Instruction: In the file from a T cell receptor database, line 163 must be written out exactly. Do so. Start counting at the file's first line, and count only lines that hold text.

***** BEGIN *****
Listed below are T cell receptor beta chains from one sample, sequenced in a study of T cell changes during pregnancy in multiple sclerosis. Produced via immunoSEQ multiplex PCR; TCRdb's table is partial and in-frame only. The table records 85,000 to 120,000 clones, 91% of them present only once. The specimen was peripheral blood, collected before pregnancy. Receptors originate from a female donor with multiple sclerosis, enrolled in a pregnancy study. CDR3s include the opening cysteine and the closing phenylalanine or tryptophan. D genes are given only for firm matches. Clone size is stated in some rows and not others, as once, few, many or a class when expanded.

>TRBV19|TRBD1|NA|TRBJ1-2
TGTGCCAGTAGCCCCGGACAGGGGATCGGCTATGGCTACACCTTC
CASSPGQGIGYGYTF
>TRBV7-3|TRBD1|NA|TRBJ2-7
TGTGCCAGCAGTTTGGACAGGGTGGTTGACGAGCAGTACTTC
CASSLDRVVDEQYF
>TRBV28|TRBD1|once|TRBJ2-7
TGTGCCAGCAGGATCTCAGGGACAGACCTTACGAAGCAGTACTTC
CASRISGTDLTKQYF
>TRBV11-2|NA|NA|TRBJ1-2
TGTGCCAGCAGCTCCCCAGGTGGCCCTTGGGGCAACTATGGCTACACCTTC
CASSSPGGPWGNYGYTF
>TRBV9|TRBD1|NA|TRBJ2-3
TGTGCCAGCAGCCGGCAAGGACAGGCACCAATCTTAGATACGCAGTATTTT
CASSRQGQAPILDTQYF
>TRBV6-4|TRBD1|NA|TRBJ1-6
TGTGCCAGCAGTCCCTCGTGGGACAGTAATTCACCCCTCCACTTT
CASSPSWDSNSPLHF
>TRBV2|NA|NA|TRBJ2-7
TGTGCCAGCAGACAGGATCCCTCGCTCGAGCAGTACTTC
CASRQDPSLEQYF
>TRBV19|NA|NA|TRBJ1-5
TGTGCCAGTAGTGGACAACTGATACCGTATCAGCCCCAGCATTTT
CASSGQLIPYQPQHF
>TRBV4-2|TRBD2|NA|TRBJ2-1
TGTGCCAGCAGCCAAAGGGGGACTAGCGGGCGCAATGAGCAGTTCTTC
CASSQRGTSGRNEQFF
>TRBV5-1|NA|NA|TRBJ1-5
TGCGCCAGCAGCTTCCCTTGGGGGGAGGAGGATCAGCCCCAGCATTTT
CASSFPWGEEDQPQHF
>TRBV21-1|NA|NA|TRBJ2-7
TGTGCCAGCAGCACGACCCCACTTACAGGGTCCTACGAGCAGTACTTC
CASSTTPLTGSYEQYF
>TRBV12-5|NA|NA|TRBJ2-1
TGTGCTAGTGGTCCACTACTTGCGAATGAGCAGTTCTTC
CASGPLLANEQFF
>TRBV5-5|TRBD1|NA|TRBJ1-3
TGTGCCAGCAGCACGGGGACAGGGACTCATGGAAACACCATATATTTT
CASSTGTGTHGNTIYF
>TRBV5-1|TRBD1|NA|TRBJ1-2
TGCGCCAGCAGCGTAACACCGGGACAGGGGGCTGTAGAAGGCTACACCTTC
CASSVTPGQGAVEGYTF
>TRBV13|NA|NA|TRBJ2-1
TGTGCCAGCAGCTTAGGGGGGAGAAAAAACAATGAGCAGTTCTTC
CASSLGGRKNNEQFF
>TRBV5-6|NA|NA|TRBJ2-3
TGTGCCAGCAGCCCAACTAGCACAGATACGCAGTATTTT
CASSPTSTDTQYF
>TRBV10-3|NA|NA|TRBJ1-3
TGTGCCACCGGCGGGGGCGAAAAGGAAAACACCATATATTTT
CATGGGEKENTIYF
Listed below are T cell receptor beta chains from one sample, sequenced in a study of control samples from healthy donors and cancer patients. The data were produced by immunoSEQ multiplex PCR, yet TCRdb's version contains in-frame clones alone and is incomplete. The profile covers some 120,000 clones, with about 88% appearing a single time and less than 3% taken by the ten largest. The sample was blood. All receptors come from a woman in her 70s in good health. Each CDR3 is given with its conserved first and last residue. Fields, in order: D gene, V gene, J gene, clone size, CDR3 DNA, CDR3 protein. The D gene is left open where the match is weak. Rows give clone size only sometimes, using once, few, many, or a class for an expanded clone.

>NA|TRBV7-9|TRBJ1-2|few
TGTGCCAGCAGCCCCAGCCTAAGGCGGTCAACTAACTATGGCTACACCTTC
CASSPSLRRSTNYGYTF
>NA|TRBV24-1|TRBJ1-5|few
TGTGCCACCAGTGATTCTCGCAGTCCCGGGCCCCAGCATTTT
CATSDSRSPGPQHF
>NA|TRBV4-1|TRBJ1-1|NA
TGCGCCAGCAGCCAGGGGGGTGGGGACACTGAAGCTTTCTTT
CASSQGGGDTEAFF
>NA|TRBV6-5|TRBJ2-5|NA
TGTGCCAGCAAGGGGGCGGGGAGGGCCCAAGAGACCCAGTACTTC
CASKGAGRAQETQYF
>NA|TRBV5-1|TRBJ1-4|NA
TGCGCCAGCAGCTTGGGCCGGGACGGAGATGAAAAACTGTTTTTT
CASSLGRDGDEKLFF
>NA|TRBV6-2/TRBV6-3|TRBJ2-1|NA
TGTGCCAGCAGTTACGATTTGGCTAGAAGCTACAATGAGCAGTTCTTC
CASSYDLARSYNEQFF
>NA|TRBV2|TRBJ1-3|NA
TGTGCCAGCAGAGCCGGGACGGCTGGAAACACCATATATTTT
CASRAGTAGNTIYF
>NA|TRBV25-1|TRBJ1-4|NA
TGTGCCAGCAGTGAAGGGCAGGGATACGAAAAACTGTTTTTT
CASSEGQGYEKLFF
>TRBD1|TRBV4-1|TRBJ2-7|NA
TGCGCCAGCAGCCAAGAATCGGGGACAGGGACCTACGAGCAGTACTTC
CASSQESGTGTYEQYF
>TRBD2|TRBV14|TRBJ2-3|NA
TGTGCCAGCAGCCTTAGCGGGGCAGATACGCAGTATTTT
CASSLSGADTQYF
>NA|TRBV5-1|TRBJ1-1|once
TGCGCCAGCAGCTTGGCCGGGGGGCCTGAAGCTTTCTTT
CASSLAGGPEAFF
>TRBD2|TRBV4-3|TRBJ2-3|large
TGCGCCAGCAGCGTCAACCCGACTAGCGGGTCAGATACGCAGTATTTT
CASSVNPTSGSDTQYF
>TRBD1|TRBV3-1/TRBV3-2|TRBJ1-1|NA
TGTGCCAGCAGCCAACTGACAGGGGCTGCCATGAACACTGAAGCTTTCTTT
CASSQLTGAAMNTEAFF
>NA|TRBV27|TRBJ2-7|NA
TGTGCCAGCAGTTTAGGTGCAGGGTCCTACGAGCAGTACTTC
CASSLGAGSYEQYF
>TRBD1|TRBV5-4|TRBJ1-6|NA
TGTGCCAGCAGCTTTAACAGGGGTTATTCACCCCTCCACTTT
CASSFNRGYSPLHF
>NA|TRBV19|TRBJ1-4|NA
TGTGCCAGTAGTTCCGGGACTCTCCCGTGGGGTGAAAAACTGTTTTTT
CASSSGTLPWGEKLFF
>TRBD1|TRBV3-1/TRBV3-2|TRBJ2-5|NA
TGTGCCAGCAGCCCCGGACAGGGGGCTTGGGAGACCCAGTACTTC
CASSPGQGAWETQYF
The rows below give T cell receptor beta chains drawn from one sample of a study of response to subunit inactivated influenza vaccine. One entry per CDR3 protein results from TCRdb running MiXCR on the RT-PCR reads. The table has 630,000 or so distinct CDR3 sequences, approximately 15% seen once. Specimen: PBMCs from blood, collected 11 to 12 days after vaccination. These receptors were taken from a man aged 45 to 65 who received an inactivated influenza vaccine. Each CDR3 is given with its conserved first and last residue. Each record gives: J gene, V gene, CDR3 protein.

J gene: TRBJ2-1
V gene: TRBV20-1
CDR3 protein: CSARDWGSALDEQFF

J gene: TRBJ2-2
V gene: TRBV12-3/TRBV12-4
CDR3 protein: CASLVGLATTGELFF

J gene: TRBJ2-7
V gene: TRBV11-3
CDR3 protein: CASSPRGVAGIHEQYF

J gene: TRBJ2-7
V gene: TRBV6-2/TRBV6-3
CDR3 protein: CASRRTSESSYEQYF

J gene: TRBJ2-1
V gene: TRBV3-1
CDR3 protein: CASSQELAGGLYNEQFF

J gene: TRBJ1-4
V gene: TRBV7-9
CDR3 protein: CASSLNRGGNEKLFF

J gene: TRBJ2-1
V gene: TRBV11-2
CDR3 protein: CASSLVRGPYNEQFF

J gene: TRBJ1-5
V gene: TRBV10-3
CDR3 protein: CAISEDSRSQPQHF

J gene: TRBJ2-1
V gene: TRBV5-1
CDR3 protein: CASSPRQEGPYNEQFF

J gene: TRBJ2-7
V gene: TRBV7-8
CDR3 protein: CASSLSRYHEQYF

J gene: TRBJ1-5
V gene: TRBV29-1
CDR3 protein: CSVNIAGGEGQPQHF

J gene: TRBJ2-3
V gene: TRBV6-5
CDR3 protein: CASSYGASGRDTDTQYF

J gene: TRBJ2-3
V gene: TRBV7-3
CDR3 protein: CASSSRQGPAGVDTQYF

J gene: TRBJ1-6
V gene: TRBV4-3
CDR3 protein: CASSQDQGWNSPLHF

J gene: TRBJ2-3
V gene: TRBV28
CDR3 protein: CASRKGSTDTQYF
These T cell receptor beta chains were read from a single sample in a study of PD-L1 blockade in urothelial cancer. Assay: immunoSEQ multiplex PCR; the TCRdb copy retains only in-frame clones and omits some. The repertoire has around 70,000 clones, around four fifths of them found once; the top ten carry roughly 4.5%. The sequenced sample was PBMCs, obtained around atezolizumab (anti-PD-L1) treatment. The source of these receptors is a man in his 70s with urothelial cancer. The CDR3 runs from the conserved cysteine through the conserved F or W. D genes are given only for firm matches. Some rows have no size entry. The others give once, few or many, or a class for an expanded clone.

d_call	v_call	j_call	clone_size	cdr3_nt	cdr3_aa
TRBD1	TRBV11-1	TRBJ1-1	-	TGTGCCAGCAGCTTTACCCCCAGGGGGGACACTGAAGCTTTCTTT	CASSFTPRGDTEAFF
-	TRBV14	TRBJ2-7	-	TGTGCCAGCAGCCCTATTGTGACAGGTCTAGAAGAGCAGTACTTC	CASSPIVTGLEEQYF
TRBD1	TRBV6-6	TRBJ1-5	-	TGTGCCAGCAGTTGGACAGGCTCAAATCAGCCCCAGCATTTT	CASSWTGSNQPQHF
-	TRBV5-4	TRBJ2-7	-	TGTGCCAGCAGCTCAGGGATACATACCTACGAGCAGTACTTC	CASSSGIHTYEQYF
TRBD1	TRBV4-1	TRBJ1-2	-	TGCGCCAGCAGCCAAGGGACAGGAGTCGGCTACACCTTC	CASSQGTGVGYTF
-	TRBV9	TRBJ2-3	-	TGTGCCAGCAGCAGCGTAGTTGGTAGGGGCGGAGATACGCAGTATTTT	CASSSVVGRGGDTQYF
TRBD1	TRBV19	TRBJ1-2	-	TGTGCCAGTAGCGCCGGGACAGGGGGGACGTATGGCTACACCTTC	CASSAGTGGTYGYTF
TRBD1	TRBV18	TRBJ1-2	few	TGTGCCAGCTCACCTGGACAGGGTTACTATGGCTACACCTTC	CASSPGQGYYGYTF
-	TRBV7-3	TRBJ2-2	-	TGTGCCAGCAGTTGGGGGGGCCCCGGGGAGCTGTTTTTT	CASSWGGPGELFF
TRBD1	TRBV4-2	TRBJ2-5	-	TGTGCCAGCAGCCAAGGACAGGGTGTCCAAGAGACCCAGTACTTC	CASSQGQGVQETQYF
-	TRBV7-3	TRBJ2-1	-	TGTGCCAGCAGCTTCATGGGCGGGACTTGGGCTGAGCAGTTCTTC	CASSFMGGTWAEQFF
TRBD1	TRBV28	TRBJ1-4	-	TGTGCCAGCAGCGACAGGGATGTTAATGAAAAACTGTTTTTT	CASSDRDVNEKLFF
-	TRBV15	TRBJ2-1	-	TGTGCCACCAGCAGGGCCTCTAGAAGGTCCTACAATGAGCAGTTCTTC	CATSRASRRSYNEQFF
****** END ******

-	TRBV7-3	TRBJ2-1	-	TGTGCCAGCAGCTTCATGGGCGGGACTTGGGCTGAGCAGTTCTTC	CASSFMGGTWAEQFF